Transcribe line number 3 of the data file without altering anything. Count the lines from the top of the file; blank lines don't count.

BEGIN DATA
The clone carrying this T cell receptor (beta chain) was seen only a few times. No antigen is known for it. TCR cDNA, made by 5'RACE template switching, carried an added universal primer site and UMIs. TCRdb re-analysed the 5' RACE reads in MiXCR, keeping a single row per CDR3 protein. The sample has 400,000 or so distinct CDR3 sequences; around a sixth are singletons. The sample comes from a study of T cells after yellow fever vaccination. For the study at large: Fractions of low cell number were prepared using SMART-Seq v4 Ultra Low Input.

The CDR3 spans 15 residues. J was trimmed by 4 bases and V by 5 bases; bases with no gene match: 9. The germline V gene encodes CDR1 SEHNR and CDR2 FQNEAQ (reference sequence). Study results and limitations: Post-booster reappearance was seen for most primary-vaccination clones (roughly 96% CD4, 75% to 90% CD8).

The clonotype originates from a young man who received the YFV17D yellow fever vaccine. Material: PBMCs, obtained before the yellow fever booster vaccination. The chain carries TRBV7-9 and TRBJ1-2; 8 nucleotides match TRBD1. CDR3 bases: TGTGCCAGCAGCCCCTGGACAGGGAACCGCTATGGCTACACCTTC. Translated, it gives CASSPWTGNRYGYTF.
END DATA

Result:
The clonotype originates from a young man who received the YFV17D yellow fever vaccine. Material: PBMCs, obtained before the yellow fever booster vaccination. The chain carries TRBV7-9 and TRBJ1-2; 8 nucleotides match TRBD1. CDR3 bases: TGTGCCAGCAGCCCCTGGACAGGGAACCGCTATGGCTACACCTTC. Translated, it gives CASSPWTGNRYGYTF.